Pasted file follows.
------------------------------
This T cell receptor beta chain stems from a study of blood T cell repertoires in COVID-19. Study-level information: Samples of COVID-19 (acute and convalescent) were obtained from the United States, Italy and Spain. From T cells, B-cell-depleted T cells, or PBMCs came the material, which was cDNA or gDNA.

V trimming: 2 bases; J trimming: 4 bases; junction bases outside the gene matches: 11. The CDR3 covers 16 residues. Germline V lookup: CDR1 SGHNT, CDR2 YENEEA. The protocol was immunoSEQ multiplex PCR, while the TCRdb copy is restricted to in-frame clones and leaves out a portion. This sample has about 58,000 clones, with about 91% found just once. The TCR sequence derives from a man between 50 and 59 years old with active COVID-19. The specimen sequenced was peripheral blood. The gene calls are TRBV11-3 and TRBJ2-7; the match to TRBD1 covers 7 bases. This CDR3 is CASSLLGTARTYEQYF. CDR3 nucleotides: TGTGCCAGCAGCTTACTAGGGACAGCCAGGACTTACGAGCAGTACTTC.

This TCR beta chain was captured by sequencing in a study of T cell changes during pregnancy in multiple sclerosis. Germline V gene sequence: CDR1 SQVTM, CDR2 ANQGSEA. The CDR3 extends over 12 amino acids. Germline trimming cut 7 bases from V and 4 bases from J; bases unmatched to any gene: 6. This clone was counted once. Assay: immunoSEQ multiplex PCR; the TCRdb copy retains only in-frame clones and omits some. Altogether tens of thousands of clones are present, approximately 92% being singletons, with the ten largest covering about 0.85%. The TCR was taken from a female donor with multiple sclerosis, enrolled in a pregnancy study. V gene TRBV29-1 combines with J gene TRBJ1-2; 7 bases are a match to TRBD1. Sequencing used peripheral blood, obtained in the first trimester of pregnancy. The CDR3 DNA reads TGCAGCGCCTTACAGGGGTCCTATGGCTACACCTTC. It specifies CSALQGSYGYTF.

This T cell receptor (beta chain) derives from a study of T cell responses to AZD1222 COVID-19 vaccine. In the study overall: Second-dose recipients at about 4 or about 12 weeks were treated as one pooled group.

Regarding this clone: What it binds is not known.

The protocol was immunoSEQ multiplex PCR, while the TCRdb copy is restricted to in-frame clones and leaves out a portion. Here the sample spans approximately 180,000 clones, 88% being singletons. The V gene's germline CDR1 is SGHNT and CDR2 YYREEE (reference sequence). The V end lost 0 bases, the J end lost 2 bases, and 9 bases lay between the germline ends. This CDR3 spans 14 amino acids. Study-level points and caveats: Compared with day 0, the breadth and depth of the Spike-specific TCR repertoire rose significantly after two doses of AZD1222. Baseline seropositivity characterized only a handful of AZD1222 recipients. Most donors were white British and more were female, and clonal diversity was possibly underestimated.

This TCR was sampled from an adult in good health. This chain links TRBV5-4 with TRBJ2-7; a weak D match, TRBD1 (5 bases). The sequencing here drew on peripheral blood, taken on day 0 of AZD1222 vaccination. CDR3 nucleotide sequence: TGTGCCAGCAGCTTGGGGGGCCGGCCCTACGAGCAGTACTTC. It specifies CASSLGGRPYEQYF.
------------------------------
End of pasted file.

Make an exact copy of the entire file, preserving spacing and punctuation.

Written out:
This T cell receptor beta chain stems from a study of blood T cell repertoires in COVID-19. Study-level information: Samples of COVID-19 (acute and convalescent) were obtained from the United States, Italy and Spain. From T cells, B-cell-depleted T cells, or PBMCs came the material, which was cDNA or gDNA.

V trimming: 2 bases; J trimming: 4 bases; junction bases outside the gene matches: 11. The CDR3 covers 16 residues. Germline V lookup: CDR1 SGHNT, CDR2 YENEEA. The protocol was immunoSEQ multiplex PCR, while the TCRdb copy is restricted to in-frame clones and leaves out a portion. This sample has about 58,000 clones, with about 91% found just once. The TCR sequence derives from a man between 50 and 59 years old with active COVID-19. The specimen sequenced was peripheral blood. The gene calls are TRBV11-3 and TRBJ2-7; the match to TRBD1 covers 7 bases. This CDR3 is CASSLLGTARTYEQYF. CDR3 nucleotides: TGTGCCAGCAGCTTACTAGGGACAGCCAGGACTTACGAGCAGTACTTC.

This TCR beta chain was captured by sequencing in a study of T cell changes during pregnancy in multiple sclerosis. Germline V gene sequence: CDR1 SQVTM, CDR2 ANQGSEA. The CDR3 extends over 12 amino acids. Germline trimming cut 7 bases from V and 4 bases from J; bases unmatched to any gene: 6. This clone was counted once. Assay: immunoSEQ multiplex PCR; the TCRdb copy retains only in-frame clones and omits some. Altogether tens of thousands of clones are present, approximately 92% being singletons, with the ten largest covering about 0.85%. The TCR was taken from a female donor with multiple sclerosis, enrolled in a pregnancy study. V gene TRBV29-1 combines with J gene TRBJ1-2; 7 bases are a match to TRBD1. Sequencing used peripheral blood, obtained in the first trimester of pregnancy. The CDR3 DNA reads TGCAGCGCCTTACAGGGGTCCTATGGCTACACCTTC. It specifies CSALQGSYGYTF.

This T cell receptor (beta chain) derives from a study of T cell responses to AZD1222 COVID-19 vaccine. In the study overall: Second-dose recipients at about 4 or about 12 weeks were treated as one pooled group.

Regarding this clone: What it binds is not known.

The protocol was immunoSEQ multiplex PCR, while the TCRdb copy is restricted to in-frame clones and leaves out a portion. Here the sample spans approximately 180,000 clones, 88% being singletons. The V gene's germline CDR1 is SGHNT and CDR2 YYREEE (reference sequence). The V end lost 0 bases, the J end lost 2 bases, and 9 bases lay between the germline ends. This CDR3 spans 14 amino acids. Study-level points and caveats: Compared with day 0, the breadth and depth of the Spike-specific TCR repertoire rose significantly after two doses of AZD1222. Baseline seropositivity characterized only a handful of AZD1222 recipients. Most donors were white British and more were female, and clonal diversity was possibly underestimated.

This TCR was sampled from an adult in good health. This chain links TRBV5-4 with TRBJ2-7; a weak D match, TRBD1 (5 bases). The sequencing here drew on peripheral blood, taken on day 0 of AZD1222 vaccination. CDR3 nucleotide sequence: TGTGCCAGCAGCTTGGGGGGCCGGCCCTACGAGCAGTACTTC. It specifies CASSLGGRPYEQYF.